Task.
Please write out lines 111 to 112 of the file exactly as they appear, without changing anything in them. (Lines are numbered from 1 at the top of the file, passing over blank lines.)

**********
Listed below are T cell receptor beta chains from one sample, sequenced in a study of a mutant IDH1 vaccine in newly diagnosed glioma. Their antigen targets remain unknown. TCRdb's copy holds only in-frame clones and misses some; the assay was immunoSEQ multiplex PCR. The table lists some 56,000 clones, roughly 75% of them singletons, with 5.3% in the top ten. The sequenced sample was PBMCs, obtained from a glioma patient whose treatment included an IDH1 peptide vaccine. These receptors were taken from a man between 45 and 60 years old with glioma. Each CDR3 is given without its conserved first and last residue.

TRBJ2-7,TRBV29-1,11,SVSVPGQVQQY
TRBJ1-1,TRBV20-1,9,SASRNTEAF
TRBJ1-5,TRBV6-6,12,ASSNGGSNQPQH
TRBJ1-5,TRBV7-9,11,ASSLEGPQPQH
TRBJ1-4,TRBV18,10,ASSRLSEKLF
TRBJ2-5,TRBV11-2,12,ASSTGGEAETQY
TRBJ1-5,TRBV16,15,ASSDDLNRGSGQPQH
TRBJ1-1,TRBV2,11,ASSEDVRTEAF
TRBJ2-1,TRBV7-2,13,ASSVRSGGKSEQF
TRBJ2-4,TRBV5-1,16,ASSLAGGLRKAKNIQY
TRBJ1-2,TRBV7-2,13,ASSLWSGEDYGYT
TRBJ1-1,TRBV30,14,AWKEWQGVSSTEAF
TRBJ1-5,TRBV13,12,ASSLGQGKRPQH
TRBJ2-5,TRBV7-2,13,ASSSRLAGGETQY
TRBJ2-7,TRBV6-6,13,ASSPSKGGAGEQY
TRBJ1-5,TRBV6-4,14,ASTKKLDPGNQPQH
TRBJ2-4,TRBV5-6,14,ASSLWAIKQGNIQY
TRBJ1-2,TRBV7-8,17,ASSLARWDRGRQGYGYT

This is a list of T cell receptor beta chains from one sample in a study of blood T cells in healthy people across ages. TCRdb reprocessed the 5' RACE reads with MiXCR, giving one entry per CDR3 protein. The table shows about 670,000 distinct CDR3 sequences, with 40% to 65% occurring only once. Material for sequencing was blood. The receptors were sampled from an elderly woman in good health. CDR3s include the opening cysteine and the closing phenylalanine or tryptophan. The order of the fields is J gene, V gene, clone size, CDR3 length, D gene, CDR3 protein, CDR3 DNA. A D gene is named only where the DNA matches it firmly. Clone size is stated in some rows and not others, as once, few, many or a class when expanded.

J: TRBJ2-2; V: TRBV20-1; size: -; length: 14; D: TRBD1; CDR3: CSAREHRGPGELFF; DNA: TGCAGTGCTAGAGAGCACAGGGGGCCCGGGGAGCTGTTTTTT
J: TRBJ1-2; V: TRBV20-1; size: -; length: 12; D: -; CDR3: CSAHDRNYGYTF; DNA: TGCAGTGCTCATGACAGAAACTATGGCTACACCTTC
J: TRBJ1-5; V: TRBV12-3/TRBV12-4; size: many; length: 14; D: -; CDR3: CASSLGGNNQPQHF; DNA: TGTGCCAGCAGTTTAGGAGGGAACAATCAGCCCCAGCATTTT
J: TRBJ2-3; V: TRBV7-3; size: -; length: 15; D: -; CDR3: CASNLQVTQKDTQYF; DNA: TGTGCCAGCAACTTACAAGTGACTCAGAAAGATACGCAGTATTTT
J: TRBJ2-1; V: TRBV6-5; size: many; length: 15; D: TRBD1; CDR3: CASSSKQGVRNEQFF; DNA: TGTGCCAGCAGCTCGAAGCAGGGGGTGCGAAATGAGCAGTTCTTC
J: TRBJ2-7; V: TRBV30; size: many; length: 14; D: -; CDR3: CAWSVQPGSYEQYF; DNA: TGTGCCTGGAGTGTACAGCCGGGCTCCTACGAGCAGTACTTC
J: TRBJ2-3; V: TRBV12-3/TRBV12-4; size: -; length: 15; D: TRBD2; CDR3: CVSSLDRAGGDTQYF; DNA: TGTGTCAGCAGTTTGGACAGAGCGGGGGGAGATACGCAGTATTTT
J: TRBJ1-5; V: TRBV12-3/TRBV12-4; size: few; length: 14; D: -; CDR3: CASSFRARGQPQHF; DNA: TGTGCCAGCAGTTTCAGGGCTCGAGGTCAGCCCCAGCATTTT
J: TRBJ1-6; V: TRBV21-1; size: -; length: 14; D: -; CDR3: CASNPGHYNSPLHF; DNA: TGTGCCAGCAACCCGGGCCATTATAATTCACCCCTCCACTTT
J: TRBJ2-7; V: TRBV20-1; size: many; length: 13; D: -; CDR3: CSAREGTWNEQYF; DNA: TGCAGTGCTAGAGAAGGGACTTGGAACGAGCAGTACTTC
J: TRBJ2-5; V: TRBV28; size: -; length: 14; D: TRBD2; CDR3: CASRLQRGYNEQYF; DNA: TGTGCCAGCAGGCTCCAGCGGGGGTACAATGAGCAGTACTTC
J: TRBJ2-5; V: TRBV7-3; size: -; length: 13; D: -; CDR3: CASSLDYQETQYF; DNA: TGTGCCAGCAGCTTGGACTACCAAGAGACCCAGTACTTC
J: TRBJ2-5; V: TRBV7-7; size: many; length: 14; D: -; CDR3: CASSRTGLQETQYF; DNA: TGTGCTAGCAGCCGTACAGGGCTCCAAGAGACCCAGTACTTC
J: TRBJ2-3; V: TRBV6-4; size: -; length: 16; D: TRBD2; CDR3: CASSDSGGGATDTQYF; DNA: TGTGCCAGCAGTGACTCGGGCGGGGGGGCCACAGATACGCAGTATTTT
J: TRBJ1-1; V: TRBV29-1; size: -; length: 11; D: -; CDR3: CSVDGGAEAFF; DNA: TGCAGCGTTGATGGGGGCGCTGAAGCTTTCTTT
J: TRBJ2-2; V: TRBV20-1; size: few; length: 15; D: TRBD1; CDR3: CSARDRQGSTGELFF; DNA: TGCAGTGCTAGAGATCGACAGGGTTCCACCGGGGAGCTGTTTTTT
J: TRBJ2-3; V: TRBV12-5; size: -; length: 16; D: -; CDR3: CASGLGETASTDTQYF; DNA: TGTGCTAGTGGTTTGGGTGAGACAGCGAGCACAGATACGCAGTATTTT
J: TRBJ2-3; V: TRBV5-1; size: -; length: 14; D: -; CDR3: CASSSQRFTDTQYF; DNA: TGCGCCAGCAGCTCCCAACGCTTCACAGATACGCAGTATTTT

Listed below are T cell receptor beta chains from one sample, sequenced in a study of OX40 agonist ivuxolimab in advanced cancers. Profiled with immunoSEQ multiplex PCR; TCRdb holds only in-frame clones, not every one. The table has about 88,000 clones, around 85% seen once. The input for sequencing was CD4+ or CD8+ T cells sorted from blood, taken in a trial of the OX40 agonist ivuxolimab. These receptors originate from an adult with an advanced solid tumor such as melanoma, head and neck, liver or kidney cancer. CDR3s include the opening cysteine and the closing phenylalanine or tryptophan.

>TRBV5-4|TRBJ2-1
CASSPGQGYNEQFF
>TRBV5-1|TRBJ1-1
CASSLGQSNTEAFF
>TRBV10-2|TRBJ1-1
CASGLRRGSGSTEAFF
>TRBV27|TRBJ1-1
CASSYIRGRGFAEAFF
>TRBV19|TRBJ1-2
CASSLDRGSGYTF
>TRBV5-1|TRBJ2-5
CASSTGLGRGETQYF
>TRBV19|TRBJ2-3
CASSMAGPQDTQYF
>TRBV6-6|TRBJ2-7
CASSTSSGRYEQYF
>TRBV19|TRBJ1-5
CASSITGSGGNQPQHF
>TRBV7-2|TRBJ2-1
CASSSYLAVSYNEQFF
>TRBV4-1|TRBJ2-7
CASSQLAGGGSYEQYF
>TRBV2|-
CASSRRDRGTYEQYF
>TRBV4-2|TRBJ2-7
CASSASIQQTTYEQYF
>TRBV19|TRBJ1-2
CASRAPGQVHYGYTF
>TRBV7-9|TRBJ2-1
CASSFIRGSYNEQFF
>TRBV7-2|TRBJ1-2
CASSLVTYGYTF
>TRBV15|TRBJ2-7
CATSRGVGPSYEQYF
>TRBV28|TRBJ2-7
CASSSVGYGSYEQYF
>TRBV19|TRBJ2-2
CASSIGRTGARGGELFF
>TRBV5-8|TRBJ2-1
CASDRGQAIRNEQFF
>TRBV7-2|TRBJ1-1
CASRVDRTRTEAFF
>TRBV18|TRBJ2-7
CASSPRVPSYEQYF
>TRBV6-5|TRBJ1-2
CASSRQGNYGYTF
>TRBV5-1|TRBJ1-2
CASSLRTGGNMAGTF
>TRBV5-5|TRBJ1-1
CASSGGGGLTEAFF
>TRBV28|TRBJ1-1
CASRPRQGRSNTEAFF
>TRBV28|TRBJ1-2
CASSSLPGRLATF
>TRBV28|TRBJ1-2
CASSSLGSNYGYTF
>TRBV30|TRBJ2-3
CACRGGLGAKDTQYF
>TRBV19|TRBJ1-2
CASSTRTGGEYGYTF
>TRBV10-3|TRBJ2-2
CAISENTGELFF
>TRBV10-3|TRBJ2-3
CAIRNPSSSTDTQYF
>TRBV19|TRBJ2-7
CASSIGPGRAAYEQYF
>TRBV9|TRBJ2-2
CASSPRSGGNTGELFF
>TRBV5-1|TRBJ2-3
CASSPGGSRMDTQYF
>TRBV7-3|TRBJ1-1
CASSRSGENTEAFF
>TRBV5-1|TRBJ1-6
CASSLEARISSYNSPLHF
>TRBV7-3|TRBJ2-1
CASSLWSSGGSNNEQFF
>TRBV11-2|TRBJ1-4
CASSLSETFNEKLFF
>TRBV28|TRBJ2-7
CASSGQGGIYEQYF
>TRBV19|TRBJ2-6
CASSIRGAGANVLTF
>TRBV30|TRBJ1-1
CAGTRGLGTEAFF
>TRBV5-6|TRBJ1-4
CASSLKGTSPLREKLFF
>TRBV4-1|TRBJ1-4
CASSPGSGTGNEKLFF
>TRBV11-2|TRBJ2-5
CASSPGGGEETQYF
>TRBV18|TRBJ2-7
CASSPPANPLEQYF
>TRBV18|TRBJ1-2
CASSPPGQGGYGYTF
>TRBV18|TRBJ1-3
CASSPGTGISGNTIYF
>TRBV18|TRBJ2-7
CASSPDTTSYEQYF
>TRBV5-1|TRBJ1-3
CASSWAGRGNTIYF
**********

CASSRSGENTEAFF
>TRBV5-1|TRBJ1-6